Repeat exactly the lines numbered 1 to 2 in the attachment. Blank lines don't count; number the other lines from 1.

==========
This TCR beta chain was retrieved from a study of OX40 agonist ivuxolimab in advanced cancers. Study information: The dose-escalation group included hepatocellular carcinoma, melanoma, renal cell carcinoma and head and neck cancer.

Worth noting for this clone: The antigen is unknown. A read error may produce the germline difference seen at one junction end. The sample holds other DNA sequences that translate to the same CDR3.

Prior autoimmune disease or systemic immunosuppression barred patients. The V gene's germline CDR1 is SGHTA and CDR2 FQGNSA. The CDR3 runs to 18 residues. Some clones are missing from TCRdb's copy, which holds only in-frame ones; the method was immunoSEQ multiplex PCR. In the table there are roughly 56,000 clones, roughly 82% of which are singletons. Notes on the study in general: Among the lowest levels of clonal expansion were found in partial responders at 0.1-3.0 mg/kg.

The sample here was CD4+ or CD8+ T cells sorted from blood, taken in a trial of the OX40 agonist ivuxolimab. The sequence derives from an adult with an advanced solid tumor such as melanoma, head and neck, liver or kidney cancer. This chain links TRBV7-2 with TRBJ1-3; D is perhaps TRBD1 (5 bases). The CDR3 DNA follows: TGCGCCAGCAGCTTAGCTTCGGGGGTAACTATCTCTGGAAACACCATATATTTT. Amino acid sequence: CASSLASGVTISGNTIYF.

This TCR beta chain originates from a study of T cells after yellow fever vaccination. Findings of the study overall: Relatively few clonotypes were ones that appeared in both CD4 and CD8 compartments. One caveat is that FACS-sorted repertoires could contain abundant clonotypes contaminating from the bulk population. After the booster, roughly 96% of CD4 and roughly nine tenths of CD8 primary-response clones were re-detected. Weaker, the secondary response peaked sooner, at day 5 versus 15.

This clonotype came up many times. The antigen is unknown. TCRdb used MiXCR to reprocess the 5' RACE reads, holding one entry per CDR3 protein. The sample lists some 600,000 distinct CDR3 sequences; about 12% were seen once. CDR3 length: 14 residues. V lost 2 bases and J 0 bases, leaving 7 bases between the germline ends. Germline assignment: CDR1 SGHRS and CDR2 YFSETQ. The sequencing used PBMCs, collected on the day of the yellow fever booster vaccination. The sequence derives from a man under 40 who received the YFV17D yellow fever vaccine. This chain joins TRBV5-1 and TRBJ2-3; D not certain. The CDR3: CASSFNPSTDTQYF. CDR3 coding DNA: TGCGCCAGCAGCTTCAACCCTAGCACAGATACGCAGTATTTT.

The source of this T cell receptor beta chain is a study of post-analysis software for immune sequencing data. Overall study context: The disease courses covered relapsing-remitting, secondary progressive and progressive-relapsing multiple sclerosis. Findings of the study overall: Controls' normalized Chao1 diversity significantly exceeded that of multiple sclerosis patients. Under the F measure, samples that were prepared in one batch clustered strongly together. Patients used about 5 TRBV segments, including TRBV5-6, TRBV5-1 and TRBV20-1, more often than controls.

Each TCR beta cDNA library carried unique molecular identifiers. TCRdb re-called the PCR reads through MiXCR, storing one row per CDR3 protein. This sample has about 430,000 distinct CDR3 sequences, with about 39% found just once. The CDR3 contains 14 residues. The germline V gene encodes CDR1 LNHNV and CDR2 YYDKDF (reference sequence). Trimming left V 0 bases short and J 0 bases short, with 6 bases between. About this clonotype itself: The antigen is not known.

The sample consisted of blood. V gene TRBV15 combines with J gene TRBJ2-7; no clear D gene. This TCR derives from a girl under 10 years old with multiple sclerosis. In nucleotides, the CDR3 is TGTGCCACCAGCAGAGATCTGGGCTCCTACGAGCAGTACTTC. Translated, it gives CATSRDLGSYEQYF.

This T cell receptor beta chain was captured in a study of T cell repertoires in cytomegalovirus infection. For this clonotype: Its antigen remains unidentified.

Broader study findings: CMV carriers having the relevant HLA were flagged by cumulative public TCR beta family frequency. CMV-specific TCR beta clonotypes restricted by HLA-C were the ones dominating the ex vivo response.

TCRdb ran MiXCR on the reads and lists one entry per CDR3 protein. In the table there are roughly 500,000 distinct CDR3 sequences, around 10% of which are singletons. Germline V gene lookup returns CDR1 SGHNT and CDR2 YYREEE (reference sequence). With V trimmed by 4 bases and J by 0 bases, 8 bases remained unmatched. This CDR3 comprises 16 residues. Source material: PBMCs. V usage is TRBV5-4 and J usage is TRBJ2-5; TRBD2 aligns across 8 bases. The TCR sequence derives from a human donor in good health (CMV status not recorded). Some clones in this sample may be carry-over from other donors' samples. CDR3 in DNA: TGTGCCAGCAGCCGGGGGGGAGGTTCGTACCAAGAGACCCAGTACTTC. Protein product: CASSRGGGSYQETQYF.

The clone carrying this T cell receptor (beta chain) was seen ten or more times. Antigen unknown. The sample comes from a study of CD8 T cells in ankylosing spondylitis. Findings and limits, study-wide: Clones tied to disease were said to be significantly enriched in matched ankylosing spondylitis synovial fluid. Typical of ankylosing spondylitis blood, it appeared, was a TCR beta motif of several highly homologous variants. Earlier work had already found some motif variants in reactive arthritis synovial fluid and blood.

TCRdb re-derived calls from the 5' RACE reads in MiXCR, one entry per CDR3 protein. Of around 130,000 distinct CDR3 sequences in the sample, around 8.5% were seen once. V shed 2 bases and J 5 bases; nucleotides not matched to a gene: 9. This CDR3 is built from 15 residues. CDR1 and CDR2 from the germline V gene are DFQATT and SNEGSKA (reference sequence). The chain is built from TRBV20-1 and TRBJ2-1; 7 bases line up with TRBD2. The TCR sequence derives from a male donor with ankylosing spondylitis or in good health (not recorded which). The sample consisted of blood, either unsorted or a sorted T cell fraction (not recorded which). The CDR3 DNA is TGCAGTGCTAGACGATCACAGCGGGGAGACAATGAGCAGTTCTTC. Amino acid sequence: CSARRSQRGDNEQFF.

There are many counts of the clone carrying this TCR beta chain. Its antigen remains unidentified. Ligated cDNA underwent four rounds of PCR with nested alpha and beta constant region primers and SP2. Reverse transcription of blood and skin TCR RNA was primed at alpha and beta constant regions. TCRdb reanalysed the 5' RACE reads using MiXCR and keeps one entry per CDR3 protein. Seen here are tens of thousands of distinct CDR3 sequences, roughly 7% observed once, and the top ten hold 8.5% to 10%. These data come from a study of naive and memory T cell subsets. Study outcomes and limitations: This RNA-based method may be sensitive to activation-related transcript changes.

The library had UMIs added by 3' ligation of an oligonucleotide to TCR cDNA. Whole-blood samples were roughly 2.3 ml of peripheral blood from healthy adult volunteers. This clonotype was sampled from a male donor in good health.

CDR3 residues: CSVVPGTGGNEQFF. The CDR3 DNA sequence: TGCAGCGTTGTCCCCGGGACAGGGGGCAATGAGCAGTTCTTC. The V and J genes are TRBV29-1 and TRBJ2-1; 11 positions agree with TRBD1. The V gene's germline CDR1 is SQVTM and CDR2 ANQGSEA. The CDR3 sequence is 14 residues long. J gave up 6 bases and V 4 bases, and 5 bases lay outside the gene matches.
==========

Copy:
This TCR beta chain was retrieved from a study of OX40 agonist ivuxolimab in advanced cancers. Study information: The dose-escalation group included hepatocellular carcinoma, melanoma, renal cell carcinoma and head and neck cancer.

Worth noting for this clone: The antigen is unknown. A read error may produce the germline difference seen at one junction end. The sample holds other DNA sequences that translate to the same CDR3.